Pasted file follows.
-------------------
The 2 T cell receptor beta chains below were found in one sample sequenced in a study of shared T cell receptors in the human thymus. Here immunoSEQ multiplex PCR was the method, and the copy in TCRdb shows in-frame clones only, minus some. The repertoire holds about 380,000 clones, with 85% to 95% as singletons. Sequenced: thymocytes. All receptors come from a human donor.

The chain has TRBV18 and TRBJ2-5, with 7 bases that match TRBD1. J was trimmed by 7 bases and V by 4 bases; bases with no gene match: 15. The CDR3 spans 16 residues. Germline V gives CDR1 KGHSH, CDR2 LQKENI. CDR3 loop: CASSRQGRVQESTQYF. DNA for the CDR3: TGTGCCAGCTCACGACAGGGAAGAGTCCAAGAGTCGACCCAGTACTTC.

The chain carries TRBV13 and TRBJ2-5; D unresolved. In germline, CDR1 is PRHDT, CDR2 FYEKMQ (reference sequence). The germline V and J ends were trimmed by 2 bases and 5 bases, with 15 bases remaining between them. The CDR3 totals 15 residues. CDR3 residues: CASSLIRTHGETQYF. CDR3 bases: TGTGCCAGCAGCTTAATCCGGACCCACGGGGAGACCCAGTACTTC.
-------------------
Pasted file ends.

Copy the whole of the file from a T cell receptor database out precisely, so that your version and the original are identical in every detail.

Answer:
The 2 T cell receptor beta chains below were found in one sample sequenced in a study of shared T cell receptors in the human thymus. Here immunoSEQ multiplex PCR was the method, and the copy in TCRdb shows in-frame clones only, minus some. The repertoire holds about 380,000 clones, with 85% to 95% as singletons. Sequenced: thymocytes. All receptors come from a human donor.

The chain has TRBV18 and TRBJ2-5, with 7 bases that match TRBD1. J was trimmed by 7 bases and V by 4 bases; bases with no gene match: 15. The CDR3 spans 16 residues. Germline V gives CDR1 KGHSH, CDR2 LQKENI. CDR3 loop: CASSRQGRVQESTQYF. DNA for the CDR3: TGTGCCAGCTCACGACAGGGAAGAGTCCAAGAGTCGACCCAGTACTTC.

The chain carries TRBV13 and TRBJ2-5; D unresolved. In germline, CDR1 is PRHDT, CDR2 FYEKMQ (reference sequence). The germline V and J ends were trimmed by 2 bases and 5 bases, with 15 bases remaining between them. The CDR3 totals 15 residues. CDR3 residues: CASSLIRTHGETQYF. CDR3 bases: TGTGCCAGCAGCTTAATCCGGACCCACGGGGAGACCCAGTACTTC.